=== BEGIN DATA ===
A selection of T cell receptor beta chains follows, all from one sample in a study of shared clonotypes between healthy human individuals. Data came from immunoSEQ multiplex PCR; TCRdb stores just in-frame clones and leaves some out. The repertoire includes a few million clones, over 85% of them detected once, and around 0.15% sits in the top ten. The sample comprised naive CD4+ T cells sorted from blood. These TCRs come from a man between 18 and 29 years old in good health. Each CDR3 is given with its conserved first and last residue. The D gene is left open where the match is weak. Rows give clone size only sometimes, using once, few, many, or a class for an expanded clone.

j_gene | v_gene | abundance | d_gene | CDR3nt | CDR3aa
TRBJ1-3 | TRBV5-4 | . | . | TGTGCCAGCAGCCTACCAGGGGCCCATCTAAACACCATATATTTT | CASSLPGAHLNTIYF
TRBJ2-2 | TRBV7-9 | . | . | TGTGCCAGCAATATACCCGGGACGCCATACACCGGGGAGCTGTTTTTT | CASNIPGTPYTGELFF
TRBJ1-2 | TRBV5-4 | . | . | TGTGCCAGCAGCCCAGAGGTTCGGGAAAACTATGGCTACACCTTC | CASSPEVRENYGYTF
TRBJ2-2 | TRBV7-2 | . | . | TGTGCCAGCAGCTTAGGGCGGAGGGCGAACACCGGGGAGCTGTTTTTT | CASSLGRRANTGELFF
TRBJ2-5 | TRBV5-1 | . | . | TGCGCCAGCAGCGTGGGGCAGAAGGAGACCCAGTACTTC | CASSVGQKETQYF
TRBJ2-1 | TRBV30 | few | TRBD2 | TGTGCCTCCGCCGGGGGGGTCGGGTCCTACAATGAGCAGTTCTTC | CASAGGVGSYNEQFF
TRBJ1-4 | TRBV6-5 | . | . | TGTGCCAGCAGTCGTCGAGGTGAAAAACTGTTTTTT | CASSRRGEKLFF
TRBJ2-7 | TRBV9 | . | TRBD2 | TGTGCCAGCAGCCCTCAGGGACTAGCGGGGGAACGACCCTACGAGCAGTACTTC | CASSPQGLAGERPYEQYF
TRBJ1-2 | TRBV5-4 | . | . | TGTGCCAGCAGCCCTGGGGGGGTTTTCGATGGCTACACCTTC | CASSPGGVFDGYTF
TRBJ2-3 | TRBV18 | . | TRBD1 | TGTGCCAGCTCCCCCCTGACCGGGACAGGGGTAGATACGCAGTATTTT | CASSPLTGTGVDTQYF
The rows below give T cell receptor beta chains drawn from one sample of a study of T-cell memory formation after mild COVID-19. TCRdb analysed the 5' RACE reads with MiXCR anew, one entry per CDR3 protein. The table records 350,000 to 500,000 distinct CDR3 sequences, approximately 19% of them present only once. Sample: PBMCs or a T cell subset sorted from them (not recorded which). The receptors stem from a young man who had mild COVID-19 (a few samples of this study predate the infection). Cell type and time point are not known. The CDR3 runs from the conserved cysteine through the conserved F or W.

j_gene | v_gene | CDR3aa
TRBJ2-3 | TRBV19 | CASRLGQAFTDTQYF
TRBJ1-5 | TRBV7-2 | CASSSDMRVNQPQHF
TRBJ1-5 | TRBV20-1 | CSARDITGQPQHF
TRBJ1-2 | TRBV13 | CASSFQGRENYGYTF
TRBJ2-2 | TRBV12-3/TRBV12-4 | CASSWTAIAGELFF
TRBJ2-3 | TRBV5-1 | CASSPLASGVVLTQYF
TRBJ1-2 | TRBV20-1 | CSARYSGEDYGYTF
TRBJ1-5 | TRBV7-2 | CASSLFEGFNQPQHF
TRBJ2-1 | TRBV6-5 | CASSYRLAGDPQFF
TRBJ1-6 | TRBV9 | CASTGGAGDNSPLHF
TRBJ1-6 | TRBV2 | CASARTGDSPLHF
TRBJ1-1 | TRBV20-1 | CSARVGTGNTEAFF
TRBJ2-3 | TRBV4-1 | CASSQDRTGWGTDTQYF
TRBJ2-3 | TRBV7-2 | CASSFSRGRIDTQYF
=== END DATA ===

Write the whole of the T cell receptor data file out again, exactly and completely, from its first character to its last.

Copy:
A selection of T cell receptor beta chains follows, all from one sample in a study of shared clonotypes between healthy human individuals. Data came from immunoSEQ multiplex PCR; TCRdb stores just in-frame clones and leaves some out. The repertoire includes a few million clones, over 85% of them detected once, and around 0.15% sits in the top ten. The sample comprised naive CD4+ T cells sorted from blood. These TCRs come from a man between 18 and 29 years old in good health. Each CDR3 is given with its conserved first and last residue. The D gene is left open where the match is weak. Rows give clone size only sometimes, using once, few, many, or a class for an expanded clone.

j_gene | v_gene | abundance | d_gene | CDR3nt | CDR3aa
TRBJ1-3 | TRBV5-4 | . | . | TGTGCCAGCAGCCTACCAGGGGCCCATCTAAACACCATATATTTT | CASSLPGAHLNTIYF
TRBJ2-2 | TRBV7-9 | . | . | TGTGCCAGCAATATACCCGGGACGCCATACACCGGGGAGCTGTTTTTT | CASNIPGTPYTGELFF
TRBJ1-2 | TRBV5-4 | . | . | TGTGCCAGCAGCCCAGAGGTTCGGGAAAACTATGGCTACACCTTC | CASSPEVRENYGYTF
TRBJ2-2 | TRBV7-2 | . | . | TGTGCCAGCAGCTTAGGGCGGAGGGCGAACACCGGGGAGCTGTTTTTT | CASSLGRRANTGELFF
TRBJ2-5 | TRBV5-1 | . | . | TGCGCCAGCAGCGTGGGGCAGAAGGAGACCCAGTACTTC | CASSVGQKETQYF
TRBJ2-1 | TRBV30 | few | TRBD2 | TGTGCCTCCGCCGGGGGGGTCGGGTCCTACAATGAGCAGTTCTTC | CASAGGVGSYNEQFF
TRBJ1-4 | TRBV6-5 | . | . | TGTGCCAGCAGTCGTCGAGGTGAAAAACTGTTTTTT | CASSRRGEKLFF
TRBJ2-7 | TRBV9 | . | TRBD2 | TGTGCCAGCAGCCCTCAGGGACTAGCGGGGGAACGACCCTACGAGCAGTACTTC | CASSPQGLAGERPYEQYF
TRBJ1-2 | TRBV5-4 | . | . | TGTGCCAGCAGCCCTGGGGGGGTTTTCGATGGCTACACCTTC | CASSPGGVFDGYTF
TRBJ2-3 | TRBV18 | . | TRBD1 | TGTGCCAGCTCCCCCCTGACCGGGACAGGGGTAGATACGCAGTATTTT | CASSPLTGTGVDTQYF
The rows below give T cell receptor beta chains drawn from one sample of a study of T-cell memory formation after mild COVID-19. TCRdb analysed the 5' RACE reads with MiXCR anew, one entry per CDR3 protein. The table records 350,000 to 500,000 distinct CDR3 sequences, approximately 19% of them present only once. Sample: PBMCs or a T cell subset sorted from them (not recorded which). The receptors stem from a young man who had mild COVID-19 (a few samples of this study predate the infection). Cell type and time point are not known. The CDR3 runs from the conserved cysteine through the conserved F or W.

j_gene | v_gene | CDR3aa
TRBJ2-3 | TRBV19 | CASRLGQAFTDTQYF
TRBJ1-5 | TRBV7-2 | CASSSDMRVNQPQHF
TRBJ1-5 | TRBV20-1 | CSARDITGQPQHF
TRBJ1-2 | TRBV13 | CASSFQGRENYGYTF
TRBJ2-2 | TRBV12-3/TRBV12-4 | CASSWTAIAGELFF
TRBJ2-3 | TRBV5-1 | CASSPLASGVVLTQYF
TRBJ1-2 | TRBV20-1 | CSARYSGEDYGYTF
TRBJ1-5 | TRBV7-2 | CASSLFEGFNQPQHF
TRBJ2-1 | TRBV6-5 | CASSYRLAGDPQFF
TRBJ1-6 | TRBV9 | CASTGGAGDNSPLHF
TRBJ1-6 | TRBV2 | CASARTGDSPLHF
TRBJ1-1 | TRBV20-1 | CSARVGTGNTEAFF
TRBJ2-3 | TRBV4-1 | CASSQDRTGWGTDTQYF
TRBJ2-3 | TRBV7-2 | CASSFSRGRIDTQYF